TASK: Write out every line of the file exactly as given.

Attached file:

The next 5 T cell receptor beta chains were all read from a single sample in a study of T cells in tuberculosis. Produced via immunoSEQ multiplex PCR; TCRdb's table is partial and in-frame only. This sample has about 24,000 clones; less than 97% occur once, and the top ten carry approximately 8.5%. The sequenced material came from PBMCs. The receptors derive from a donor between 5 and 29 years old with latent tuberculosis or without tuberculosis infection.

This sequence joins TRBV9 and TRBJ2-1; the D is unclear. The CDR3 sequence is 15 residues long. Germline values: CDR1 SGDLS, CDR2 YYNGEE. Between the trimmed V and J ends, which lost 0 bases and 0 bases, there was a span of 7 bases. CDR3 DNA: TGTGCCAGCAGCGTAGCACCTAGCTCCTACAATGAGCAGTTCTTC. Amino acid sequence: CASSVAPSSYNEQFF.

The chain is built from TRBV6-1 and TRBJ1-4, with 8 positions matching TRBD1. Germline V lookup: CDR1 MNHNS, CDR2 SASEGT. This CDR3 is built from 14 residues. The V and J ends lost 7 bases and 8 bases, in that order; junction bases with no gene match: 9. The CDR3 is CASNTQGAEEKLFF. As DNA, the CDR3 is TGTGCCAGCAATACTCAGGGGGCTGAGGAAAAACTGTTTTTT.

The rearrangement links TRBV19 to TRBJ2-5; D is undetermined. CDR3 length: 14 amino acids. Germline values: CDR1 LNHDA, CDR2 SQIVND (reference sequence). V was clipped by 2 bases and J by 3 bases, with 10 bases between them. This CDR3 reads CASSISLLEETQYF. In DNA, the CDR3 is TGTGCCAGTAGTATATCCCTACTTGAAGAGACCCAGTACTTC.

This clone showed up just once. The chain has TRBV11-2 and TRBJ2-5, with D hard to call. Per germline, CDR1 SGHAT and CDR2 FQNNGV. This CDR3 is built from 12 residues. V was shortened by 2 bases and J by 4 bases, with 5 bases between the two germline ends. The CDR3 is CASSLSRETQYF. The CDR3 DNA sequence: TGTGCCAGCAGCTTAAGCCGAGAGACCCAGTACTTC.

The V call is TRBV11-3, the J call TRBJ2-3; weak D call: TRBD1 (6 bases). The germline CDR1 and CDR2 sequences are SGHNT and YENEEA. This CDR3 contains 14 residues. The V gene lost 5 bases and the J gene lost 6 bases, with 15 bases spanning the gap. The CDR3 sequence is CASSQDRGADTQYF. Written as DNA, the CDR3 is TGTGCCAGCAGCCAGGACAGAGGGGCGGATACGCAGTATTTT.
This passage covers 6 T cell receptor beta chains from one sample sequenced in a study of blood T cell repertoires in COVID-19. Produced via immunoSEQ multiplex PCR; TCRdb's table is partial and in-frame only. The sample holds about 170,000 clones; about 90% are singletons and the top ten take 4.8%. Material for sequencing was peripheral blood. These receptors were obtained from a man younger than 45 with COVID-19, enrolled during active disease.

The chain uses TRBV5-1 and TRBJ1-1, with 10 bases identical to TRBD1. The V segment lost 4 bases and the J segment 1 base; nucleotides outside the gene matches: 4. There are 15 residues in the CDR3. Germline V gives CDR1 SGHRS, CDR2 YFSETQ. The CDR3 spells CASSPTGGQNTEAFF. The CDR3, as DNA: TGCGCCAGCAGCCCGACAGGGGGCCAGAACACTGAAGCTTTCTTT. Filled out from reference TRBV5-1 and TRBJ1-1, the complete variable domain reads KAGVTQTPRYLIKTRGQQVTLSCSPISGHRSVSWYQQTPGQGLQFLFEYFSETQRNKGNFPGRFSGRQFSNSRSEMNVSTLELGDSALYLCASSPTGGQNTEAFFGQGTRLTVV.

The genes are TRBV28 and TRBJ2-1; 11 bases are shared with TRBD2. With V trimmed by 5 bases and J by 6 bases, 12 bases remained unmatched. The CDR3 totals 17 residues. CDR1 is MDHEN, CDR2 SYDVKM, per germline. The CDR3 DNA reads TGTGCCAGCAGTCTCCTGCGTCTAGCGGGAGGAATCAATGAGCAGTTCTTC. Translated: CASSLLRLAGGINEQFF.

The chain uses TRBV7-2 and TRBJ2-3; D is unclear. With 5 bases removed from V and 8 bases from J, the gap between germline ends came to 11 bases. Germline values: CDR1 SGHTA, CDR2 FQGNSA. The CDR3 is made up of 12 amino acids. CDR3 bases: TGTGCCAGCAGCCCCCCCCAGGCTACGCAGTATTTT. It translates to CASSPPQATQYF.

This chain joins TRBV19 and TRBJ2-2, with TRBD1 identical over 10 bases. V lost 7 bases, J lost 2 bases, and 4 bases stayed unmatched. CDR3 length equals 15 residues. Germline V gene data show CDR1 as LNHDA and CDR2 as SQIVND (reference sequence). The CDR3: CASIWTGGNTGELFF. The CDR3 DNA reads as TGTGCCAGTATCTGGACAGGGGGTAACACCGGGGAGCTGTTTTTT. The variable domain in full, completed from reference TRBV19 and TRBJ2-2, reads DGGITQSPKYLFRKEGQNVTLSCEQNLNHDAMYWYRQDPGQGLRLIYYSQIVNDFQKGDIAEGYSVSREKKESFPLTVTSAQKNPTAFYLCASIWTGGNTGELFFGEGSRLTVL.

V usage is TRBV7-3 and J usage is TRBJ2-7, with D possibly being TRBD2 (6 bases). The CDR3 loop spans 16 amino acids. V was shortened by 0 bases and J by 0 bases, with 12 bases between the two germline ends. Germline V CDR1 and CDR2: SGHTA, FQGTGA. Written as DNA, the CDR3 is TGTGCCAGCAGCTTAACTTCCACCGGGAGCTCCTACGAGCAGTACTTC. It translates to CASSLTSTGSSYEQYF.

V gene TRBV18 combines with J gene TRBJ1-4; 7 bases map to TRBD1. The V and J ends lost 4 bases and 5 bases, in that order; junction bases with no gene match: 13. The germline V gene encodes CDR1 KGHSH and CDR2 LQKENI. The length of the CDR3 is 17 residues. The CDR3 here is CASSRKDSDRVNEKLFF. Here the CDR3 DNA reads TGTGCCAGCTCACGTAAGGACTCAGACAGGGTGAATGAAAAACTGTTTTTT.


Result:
The next 5 T cell receptor beta chains were all read from a single sample in a study of T cells in tuberculosis. Produced via immunoSEQ multiplex PCR; TCRdb's table is partial and in-frame only. This sample has about 24,000 clones; less than 97% occur once, and the top ten carry approximately 8.5%. The sequenced material came from PBMCs. The receptors derive from a donor between 5 and 29 years old with latent tuberculosis or without tuberculosis infection.

This sequence joins TRBV9 and TRBJ2-1; the D is unclear. The CDR3 sequence is 15 residues long. Germline values: CDR1 SGDLS, CDR2 YYNGEE. Between the trimmed V and J ends, which lost 0 bases and 0 bases, there was a span of 7 bases. CDR3 DNA: TGTGCCAGCAGCGTAGCACCTAGCTCCTACAATGAGCAGTTCTTC. Amino acid sequence: CASSVAPSSYNEQFF.

The chain is built from TRBV6-1 and TRBJ1-4, with 8 positions matching TRBD1. Germline V lookup: CDR1 MNHNS, CDR2 SASEGT. This CDR3 is built from 14 residues. The V and J ends lost 7 bases and 8 bases, in that order; junction bases with no gene match: 9. The CDR3 is CASNTQGAEEKLFF. As DNA, the CDR3 is TGTGCCAGCAATACTCAGGGGGCTGAGGAAAAACTGTTTTTT.

The rearrangement links TRBV19 to TRBJ2-5; D is undetermined. CDR3 length: 14 amino acids. Germline values: CDR1 LNHDA, CDR2 SQIVND (reference sequence). V was clipped by 2 bases and J by 3 bases, with 10 bases between them. This CDR3 reads CASSISLLEETQYF. In DNA, the CDR3 is TGTGCCAGTAGTATATCCCTACTTGAAGAGACCCAGTACTTC.

This clone showed up just once. The chain has TRBV11-2 and TRBJ2-5, with D hard to call. Per germline, CDR1 SGHAT and CDR2 FQNNGV. This CDR3 is built from 12 residues. V was shortened by 2 bases and J by 4 bases, with 5 bases between the two germline ends. The CDR3 is CASSLSRETQYF. The CDR3 DNA sequence: TGTGCCAGCAGCTTAAGCCGAGAGACCCAGTACTTC.

The V call is TRBV11-3, the J call TRBJ2-3; weak D call: TRBD1 (6 bases). The germline CDR1 and CDR2 sequences are SGHNT and YENEEA. This CDR3 contains 14 residues. The V gene lost 5 bases and the J gene lost 6 bases, with 15 bases spanning the gap. The CDR3 sequence is CASSQDRGADTQYF. Written as DNA, the CDR3 is TGTGCCAGCAGCCAGGACAGAGGGGCGGATACGCAGTATTTT.
This passage covers 6 T cell receptor beta chains from one sample sequenced in a study of blood T cell repertoires in COVID-19. Produced via immunoSEQ multiplex PCR; TCRdb's table is partial and in-frame only. The sample holds about 170,000 clones; about 90% are singletons and the top ten take 4.8%. Material for sequencing was peripheral blood. These receptors were obtained from a man younger than 45 with COVID-19, enrolled during active disease.

The chain uses TRBV5-1 and TRBJ1-1, with 10 bases identical to TRBD1. The V segment lost 4 bases and the J segment 1 base; nucleotides outside the gene matches: 4. There are 15 residues in the CDR3. Germline V gives CDR1 SGHRS, CDR2 YFSETQ. The CDR3 spells CASSPTGGQNTEAFF. The CDR3, as DNA: TGCGCCAGCAGCCCGACAGGGGGCCAGAACACTGAAGCTTTCTTT. Filled out from reference TRBV5-1 and TRBJ1-1, the complete variable domain reads KAGVTQTPRYLIKTRGQQVTLSCSPISGHRSVSWYQQTPGQGLQFLFEYFSETQRNKGNFPGRFSGRQFSNSRSEMNVSTLELGDSALYLCASSPTGGQNTEAFFGQGTRLTVV.

The genes are TRBV28 and TRBJ2-1; 11 bases are shared with TRBD2. With V trimmed by 5 bases and J by 6 bases, 12 bases remained unmatched. The CDR3 totals 17 residues. CDR1 is MDHEN, CDR2 SYDVKM, per germline. The CDR3 DNA reads TGTGCCAGCAGTCTCCTGCGTCTAGCGGGAGGAATCAATGAGCAGTTCTTC. Translated: CASSLLRLAGGINEQFF.

The chain uses TRBV7-2 and TRBJ2-3; D is unclear. With 5 bases removed from V and 8 bases from J, the gap between germline ends came to 11 bases. Germline values: CDR1 SGHTA, CDR2 FQGNSA. The CDR3 is made up of 12 amino acids. CDR3 bases: TGTGCCAGCAGCCCCCCCCAGGCTACGCAGTATTTT. It translates to CASSPPQATQYF.

This chain joins TRBV19 and TRBJ2-2, with TRBD1 identical over 10 bases. V lost 7 bases, J lost 2 bases, and 4 bases stayed unmatched. CDR3 length equals 15 residues. Germline V gene data show CDR1 as LNHDA and CDR2 as SQIVND (reference sequence). The CDR3: CASIWTGGNTGELFF. The CDR3 DNA reads as TGTGCCAGTATCTGGACAGGGGGTAACACCGGGGAGCTGTTTTTT. The variable domain in full, completed from reference TRBV19 and TRBJ2-2, reads DGGITQSPKYLFRKEGQNVTLSCEQNLNHDAMYWYRQDPGQGLRLIYYSQIVNDFQKGDIAEGYSVSREKKESFPLTVTSAQKNPTAFYLCASIWTGGNTGELFFGEGSRLTVL.

V usage is TRBV7-3 and J usage is TRBJ2-7, with D possibly being TRBD2 (6 bases). The CDR3 loop spans 16 amino acids. V was shortened by 0 bases and J by 0 bases, with 12 bases between the two germline ends. Germline V CDR1 and CDR2: SGHTA, FQGTGA. Written as DNA, the CDR3 is TGTGCCAGCAGCTTAACTTCCACCGGGAGCTCCTACGAGCAGTACTTC. It translates to CASSLTSTGSSYEQYF.

V gene TRBV18 combines with J gene TRBJ1-4; 7 bases map to TRBD1. The V and J ends lost 4 bases and 5 bases, in that order; junction bases with no gene match: 13. The germline V gene encodes CDR1 KGHSH and CDR2 LQKENI. The length of the CDR3 is 17 residues. The CDR3 here is CASSRKDSDRVNEKLFF. Here the CDR3 DNA reads TGTGCCAGCTCACGTAAGGACTCAGACAGGGTGAATGAAAAACTGTTTTTT.